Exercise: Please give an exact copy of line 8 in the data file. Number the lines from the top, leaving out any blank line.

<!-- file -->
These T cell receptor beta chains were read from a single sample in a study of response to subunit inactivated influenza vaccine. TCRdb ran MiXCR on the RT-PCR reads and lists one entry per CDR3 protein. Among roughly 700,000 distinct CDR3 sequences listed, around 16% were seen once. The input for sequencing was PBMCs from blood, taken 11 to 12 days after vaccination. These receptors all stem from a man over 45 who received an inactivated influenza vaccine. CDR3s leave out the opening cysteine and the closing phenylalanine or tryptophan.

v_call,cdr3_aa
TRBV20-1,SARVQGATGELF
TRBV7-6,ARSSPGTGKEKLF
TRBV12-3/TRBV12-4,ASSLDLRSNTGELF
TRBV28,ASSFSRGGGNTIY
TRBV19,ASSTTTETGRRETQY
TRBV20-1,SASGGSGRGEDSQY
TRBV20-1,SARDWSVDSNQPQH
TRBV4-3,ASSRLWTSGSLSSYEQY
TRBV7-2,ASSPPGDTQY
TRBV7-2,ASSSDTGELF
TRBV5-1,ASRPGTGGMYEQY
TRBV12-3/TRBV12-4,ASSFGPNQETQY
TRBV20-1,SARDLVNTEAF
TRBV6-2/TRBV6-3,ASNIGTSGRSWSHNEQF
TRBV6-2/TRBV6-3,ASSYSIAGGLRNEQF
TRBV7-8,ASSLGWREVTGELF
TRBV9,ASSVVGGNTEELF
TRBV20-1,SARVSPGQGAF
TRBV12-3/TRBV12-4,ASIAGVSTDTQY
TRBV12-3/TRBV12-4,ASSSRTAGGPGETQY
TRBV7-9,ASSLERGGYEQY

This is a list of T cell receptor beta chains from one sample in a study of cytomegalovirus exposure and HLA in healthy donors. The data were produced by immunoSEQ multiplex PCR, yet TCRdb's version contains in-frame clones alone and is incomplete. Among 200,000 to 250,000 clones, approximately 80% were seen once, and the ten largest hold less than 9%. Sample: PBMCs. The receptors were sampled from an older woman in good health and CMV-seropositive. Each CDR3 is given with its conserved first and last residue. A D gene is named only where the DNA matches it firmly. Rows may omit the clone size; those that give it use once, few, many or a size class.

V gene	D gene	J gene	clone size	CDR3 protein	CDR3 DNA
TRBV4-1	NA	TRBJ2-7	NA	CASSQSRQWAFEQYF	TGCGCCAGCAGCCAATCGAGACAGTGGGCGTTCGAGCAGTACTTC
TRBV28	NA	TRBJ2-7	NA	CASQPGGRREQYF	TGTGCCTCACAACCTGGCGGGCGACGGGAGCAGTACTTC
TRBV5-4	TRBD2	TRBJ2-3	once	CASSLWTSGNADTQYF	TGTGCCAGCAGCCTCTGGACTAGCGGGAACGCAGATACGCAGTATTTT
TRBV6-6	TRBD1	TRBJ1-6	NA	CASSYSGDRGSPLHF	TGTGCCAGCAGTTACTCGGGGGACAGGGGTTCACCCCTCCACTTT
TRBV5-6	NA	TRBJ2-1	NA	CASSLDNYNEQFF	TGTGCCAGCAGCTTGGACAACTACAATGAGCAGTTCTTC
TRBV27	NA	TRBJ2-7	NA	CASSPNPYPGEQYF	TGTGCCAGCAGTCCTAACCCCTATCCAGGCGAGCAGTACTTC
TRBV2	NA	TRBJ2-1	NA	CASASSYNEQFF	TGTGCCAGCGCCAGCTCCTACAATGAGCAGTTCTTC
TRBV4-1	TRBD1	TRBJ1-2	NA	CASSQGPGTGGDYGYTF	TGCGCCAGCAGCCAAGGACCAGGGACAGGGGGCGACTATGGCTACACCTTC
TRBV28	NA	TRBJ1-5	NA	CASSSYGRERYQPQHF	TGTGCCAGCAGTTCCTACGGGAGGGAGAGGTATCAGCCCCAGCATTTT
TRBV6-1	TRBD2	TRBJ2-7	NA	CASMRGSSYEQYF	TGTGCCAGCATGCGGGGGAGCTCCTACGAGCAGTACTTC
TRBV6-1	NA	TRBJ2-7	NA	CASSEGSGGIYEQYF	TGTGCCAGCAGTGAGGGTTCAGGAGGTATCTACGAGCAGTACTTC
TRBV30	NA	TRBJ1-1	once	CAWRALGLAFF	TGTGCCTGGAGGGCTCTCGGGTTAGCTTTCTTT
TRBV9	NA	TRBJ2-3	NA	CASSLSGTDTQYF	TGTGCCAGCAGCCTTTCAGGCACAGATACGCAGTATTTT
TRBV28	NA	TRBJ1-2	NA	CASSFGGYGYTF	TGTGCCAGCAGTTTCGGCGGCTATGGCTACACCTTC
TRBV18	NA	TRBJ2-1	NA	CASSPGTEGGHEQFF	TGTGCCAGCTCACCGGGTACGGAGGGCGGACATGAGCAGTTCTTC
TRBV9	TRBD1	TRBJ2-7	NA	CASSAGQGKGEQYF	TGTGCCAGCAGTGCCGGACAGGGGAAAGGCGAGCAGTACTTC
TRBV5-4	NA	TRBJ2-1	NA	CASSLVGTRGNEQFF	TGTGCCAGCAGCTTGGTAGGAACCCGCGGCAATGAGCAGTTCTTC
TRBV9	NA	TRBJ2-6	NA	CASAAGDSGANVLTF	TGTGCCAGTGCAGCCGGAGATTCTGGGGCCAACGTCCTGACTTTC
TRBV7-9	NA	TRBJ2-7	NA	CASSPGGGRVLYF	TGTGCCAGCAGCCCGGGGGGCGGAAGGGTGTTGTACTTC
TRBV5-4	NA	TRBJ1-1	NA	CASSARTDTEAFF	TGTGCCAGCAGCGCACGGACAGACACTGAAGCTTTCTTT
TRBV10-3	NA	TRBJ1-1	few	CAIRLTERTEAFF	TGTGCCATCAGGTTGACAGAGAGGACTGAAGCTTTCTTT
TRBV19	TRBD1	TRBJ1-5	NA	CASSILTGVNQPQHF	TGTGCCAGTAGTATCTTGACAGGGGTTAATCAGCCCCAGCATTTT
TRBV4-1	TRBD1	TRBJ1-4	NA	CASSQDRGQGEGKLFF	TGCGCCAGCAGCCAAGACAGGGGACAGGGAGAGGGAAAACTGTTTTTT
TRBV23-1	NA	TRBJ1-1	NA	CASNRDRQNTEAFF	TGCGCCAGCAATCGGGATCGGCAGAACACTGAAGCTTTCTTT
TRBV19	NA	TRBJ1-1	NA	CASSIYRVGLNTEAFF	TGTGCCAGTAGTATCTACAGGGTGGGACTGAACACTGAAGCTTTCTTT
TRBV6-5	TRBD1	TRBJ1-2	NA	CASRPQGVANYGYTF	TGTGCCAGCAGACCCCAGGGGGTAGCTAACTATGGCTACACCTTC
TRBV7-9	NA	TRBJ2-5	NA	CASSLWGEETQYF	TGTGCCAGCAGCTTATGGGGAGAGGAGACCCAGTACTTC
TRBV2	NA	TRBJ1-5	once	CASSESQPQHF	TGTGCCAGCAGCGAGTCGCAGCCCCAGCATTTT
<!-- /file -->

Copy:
TRBV20-1,SASGGSGRGEDSQY